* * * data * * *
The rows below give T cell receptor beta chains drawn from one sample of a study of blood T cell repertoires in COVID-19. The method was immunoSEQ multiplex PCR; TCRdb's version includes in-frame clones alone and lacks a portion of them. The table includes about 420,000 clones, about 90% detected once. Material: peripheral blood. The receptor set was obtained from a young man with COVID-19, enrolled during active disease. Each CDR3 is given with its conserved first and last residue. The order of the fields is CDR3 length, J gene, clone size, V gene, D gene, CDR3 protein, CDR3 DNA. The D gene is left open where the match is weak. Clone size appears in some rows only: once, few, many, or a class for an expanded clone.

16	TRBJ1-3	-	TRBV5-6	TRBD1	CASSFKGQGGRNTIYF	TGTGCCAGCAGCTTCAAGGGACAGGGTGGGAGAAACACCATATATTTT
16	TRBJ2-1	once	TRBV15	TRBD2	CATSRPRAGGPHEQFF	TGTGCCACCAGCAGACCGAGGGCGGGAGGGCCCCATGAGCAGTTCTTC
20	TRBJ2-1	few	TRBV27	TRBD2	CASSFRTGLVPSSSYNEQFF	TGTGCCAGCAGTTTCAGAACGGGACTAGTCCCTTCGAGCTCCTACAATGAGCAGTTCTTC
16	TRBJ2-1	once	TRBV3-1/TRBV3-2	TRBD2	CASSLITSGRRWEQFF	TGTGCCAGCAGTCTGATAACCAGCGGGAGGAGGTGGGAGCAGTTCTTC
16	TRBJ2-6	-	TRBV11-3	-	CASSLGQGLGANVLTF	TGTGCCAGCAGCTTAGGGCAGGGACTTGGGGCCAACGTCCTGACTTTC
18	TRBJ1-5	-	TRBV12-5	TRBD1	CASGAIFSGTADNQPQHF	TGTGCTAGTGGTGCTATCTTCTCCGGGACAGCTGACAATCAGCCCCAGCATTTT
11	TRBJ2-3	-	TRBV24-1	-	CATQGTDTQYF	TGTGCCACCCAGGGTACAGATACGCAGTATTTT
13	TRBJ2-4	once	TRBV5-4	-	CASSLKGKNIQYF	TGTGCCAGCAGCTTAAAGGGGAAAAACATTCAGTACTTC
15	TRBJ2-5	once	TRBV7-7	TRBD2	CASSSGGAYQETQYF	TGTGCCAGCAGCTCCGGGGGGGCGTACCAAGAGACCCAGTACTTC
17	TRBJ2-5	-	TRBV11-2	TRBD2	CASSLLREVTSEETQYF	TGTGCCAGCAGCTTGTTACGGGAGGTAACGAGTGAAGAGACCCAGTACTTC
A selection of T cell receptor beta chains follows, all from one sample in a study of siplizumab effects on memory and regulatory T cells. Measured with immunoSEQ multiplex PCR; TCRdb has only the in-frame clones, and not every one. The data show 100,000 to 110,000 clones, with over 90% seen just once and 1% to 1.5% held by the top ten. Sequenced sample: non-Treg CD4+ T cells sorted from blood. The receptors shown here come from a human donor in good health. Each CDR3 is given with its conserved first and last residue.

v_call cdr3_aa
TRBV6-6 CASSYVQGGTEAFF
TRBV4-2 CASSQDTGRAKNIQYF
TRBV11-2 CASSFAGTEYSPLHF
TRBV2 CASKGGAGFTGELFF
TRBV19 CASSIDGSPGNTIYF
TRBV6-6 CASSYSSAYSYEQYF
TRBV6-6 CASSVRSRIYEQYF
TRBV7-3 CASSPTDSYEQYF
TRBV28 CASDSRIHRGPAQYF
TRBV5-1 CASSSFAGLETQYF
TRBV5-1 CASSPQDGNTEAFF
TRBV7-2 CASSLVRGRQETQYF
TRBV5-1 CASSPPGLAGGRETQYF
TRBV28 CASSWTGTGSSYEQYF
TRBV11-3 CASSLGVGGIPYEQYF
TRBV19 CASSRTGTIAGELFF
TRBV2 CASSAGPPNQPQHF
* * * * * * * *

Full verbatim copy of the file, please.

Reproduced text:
The rows below give T cell receptor beta chains drawn from one sample of a study of blood T cell repertoires in COVID-19. The method was immunoSEQ multiplex PCR; TCRdb's version includes in-frame clones alone and lacks a portion of them. The table includes about 420,000 clones, about 90% detected once. Material: peripheral blood. The receptor set was obtained from a young man with COVID-19, enrolled during active disease. Each CDR3 is given with its conserved first and last residue. The order of the fields is CDR3 length, J gene, clone size, V gene, D gene, CDR3 protein, CDR3 DNA. The D gene is left open where the match is weak. Clone size appears in some rows only: once, few, many, or a class for an expanded clone.

16	TRBJ1-3	-	TRBV5-6	TRBD1	CASSFKGQGGRNTIYF	TGTGCCAGCAGCTTCAAGGGACAGGGTGGGAGAAACACCATATATTTT
16	TRBJ2-1	once	TRBV15	TRBD2	CATSRPRAGGPHEQFF	TGTGCCACCAGCAGACCGAGGGCGGGAGGGCCCCATGAGCAGTTCTTC
20	TRBJ2-1	few	TRBV27	TRBD2	CASSFRTGLVPSSSYNEQFF	TGTGCCAGCAGTTTCAGAACGGGACTAGTCCCTTCGAGCTCCTACAATGAGCAGTTCTTC
16	TRBJ2-1	once	TRBV3-1/TRBV3-2	TRBD2	CASSLITSGRRWEQFF	TGTGCCAGCAGTCTGATAACCAGCGGGAGGAGGTGGGAGCAGTTCTTC
16	TRBJ2-6	-	TRBV11-3	-	CASSLGQGLGANVLTF	TGTGCCAGCAGCTTAGGGCAGGGACTTGGGGCCAACGTCCTGACTTTC
18	TRBJ1-5	-	TRBV12-5	TRBD1	CASGAIFSGTADNQPQHF	TGTGCTAGTGGTGCTATCTTCTCCGGGACAGCTGACAATCAGCCCCAGCATTTT
11	TRBJ2-3	-	TRBV24-1	-	CATQGTDTQYF	TGTGCCACCCAGGGTACAGATACGCAGTATTTT
13	TRBJ2-4	once	TRBV5-4	-	CASSLKGKNIQYF	TGTGCCAGCAGCTTAAAGGGGAAAAACATTCAGTACTTC
15	TRBJ2-5	once	TRBV7-7	TRBD2	CASSSGGAYQETQYF	TGTGCCAGCAGCTCCGGGGGGGCGTACCAAGAGACCCAGTACTTC
17	TRBJ2-5	-	TRBV11-2	TRBD2	CASSLLREVTSEETQYF	TGTGCCAGCAGCTTGTTACGGGAGGTAACGAGTGAAGAGACCCAGTACTTC
A selection of T cell receptor beta chains follows, all from one sample in a study of siplizumab effects on memory and regulatory T cells. Measured with immunoSEQ multiplex PCR; TCRdb has only the in-frame clones, and not every one. The data show 100,000 to 110,000 clones, with over 90% seen just once and 1% to 1.5% held by the top ten. Sequenced sample: non-Treg CD4+ T cells sorted from blood. The receptors shown here come from a human donor in good health. Each CDR3 is given with its conserved first and last residue.

v_call cdr3_aa
TRBV6-6 CASSYVQGGTEAFF
TRBV4-2 CASSQDTGRAKNIQYF
TRBV11-2 CASSFAGTEYSPLHF
TRBV2 CASKGGAGFTGELFF
TRBV19 CASSIDGSPGNTIYF
TRBV6-6 CASSYSSAYSYEQYF
TRBV6-6 CASSVRSRIYEQYF
TRBV7-3 CASSPTDSYEQYF
TRBV28 CASDSRIHRGPAQYF
TRBV5-1 CASSSFAGLETQYF
TRBV5-1 CASSPQDGNTEAFF
TRBV7-2 CASSLVRGRQETQYF
TRBV5-1 CASSPPGLAGGRETQYF
TRBV28 CASSWTGTGSSYEQYF
TRBV11-3 CASSLGVGGIPYEQYF
TRBV19 CASSRTGTIAGELFF
TRBV2 CASSAGPPNQPQHF